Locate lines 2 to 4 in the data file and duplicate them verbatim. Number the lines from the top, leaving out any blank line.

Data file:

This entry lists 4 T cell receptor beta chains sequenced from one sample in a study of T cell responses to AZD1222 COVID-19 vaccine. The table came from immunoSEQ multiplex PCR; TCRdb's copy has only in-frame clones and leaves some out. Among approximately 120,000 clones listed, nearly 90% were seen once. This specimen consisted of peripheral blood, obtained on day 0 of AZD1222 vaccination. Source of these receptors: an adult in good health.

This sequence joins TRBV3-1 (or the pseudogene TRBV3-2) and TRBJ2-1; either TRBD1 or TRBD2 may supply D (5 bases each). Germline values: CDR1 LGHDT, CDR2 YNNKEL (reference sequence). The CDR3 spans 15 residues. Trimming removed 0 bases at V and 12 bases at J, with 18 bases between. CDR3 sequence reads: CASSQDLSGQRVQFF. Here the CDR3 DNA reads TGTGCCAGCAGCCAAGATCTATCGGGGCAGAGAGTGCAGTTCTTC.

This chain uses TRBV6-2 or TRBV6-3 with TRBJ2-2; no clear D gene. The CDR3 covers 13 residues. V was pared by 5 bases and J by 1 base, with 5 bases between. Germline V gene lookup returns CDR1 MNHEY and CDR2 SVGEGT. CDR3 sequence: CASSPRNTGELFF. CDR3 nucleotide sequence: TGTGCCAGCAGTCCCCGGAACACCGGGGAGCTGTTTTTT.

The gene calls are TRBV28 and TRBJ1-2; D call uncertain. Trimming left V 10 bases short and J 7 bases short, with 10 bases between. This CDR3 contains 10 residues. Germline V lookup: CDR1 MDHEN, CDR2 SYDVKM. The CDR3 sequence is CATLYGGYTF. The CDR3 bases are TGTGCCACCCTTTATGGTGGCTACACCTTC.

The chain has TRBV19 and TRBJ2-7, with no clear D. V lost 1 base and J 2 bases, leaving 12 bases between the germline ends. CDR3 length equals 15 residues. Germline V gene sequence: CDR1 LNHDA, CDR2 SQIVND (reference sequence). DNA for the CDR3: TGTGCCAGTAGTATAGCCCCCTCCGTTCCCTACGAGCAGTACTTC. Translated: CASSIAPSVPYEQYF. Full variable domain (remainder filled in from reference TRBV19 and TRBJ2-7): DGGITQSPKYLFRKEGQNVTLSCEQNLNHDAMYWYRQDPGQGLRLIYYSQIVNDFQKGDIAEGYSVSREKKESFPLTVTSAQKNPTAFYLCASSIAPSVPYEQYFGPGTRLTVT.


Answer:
This sequence joins TRBV3-1 (or the pseudogene TRBV3-2) and TRBJ2-1; either TRBD1 or TRBD2 may supply D (5 bases each). Germline values: CDR1 LGHDT, CDR2 YNNKEL (reference sequence). The CDR3 spans 15 residues. Trimming removed 0 bases at V and 12 bases at J, with 18 bases between. CDR3 sequence reads: CASSQDLSGQRVQFF. Here the CDR3 DNA reads TGTGCCAGCAGCCAAGATCTATCGGGGCAGAGAGTGCAGTTCTTC.

This chain uses TRBV6-2 or TRBV6-3 with TRBJ2-2; no clear D gene. The CDR3 covers 13 residues. V was pared by 5 bases and J by 1 base, with 5 bases between. Germline V gene lookup returns CDR1 MNHEY and CDR2 SVGEGT. CDR3 sequence: CASSPRNTGELFF. CDR3 nucleotide sequence: TGTGCCAGCAGTCCCCGGAACACCGGGGAGCTGTTTTTT.

The gene calls are TRBV28 and TRBJ1-2; D call uncertain. Trimming left V 10 bases short and J 7 bases short, with 10 bases between. This CDR3 contains 10 residues. Germline V lookup: CDR1 MDHEN, CDR2 SYDVKM. The CDR3 sequence is CATLYGGYTF. The CDR3 bases are TGTGCCACCCTTTATGGTGGCTACACCTTC.